Monday, August 04, 2008

What A McCain Landslide Might Look Like

Today we explore what an electoral college landslide in favor of John McCain might look like:
<p><strong>><a href=''>Electoral College Prediction Map</a></strong> - Predict the winner of the general election. Use the map to experiment with winning combinations of states. Save your prediction and send it to friends.</p>
From the time that McCain became the Republican nominee, his campaign has said that it wants to be competitive in some Blue States, and specifically singled out Pennsylvania and Michigan. In a landslide scenario, it isn't unreasonable to think that he would carry both, especially after lingering resentment in Pennsylvania over the primary there, and anger in Michigan over the process (or lack thereof) for seating Democratic delegates from that State at the party opposite's national convention.

John McCain would also carry Ohio, and manage to hold Colorado for the GOP by the skin of his teeth. Even in a landslide, it is rather unrealistic to expect any of the West Coast to do anything but stay Blue, just as the Northeast likely would-with the exception of New Hampshire.

Of the scenarios that have been discussed here, this one is the least likely to actually occur, but it is within the realm of political possibility.

Beginning next week, we'll have a weekly look at the map based on where the polls in each State currently stand. These numbers will include toss-up electoral votes in those States that are just too close to call. On the Monday before the General Election, I'll use the map to make a final prediction as to the outcome of the 2008 Presidential Election.

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At Wednesday, August 06, 2008 8:24:00 PM, Blogger S said...

The real issue is not how well Obama or McCain might do in the closely divided battleground states, but that we shouldn't have battleground states and spectator states in the first place. Every vote in every state should be politically relevant in a presidential election. And, every vote should be equal. We should have a national popular vote for President in which the White House goes to the candidate who gets the most popular votes in all 50 states.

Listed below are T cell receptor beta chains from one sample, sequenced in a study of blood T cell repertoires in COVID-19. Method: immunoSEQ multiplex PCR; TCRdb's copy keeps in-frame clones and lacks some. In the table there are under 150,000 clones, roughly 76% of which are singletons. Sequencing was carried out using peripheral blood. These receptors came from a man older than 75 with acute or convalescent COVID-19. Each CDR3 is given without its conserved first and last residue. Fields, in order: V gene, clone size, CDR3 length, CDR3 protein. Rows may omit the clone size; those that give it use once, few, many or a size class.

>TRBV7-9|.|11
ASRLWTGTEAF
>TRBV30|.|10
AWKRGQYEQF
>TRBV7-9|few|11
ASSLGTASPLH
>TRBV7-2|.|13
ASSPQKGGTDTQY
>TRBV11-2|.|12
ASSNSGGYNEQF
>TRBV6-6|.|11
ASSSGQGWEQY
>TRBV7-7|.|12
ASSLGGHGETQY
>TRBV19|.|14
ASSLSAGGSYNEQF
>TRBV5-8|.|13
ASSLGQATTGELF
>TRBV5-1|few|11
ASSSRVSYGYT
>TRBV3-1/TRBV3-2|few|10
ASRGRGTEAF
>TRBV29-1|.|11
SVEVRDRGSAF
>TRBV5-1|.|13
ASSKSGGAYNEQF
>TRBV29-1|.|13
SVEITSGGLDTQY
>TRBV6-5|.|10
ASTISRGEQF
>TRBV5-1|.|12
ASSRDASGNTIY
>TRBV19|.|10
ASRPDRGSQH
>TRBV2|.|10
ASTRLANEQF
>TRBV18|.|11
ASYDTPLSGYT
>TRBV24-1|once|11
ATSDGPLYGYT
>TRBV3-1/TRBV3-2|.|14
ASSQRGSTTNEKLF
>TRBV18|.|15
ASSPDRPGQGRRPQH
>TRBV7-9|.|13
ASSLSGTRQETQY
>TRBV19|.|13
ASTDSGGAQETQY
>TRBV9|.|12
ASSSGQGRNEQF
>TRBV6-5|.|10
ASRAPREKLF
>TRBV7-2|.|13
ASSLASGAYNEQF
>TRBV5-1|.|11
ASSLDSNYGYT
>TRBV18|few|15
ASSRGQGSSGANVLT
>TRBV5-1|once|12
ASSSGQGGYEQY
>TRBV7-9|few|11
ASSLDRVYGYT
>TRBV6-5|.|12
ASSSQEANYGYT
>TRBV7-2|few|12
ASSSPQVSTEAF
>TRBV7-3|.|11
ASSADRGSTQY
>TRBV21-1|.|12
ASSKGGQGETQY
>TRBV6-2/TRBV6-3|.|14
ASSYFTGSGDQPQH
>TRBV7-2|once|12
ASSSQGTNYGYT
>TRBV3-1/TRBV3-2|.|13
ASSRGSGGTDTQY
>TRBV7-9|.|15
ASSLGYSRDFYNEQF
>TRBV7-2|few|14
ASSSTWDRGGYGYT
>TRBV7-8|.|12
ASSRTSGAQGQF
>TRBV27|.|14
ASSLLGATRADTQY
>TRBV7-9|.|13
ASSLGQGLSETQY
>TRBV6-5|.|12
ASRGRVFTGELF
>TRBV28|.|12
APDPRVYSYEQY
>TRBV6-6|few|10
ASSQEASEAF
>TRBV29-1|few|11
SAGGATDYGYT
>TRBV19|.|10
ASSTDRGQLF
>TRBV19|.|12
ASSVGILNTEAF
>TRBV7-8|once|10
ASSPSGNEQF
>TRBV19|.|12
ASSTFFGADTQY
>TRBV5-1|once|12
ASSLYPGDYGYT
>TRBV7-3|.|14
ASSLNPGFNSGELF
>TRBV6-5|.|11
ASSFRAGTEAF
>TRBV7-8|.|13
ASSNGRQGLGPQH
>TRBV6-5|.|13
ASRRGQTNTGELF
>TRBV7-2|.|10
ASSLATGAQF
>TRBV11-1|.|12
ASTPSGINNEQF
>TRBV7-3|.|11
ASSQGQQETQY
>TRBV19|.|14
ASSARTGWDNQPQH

The National Popular Vote bill would guarantee the Presidency to the candidate who receives the most popular votes in all 50 states (and DC). The bill would take effect only when enacted, in identical form, by states possessing a majority of the electoral vote -- that is, enough electoral votes to elect a President (270 of 538). When the bill comes into effect, all the electoral votes from those states would be awarded to the presidential candidate who receives the most popular votes in all 50 states (and DC).

Because of state-by-state enacted rules for winner-take-all awarding of their electoral votes, recent candidates with limited funds have concentrated their attention on a handful of closely divided "battleground" states. Two-thirds of the visits and money were focused in just six states; 88% on 9 states, and 99% of the money went to just 16 states. Two-thirds of the states and people have been merely spectators to the presidential election.

Another shortcoming of the current system is that a candidate can win the Presidency without winning the most popular votes nationwide.

The National Popular Vote bill has passed 21 state legislative chambers, including one house in Arkansas, Colorado, Maine, North Carolina, and Washington, and both houses in California, Hawaii, Illinois, New Jersey, Maryland, Massachusetts, Rhode Island, and Vermont. The bill has been enacted by Hawaii, Illinois, New Jersey, and Maryland. These four states possess 50 electoral votes — 19% of the 270 necessary to bring the law into effect.



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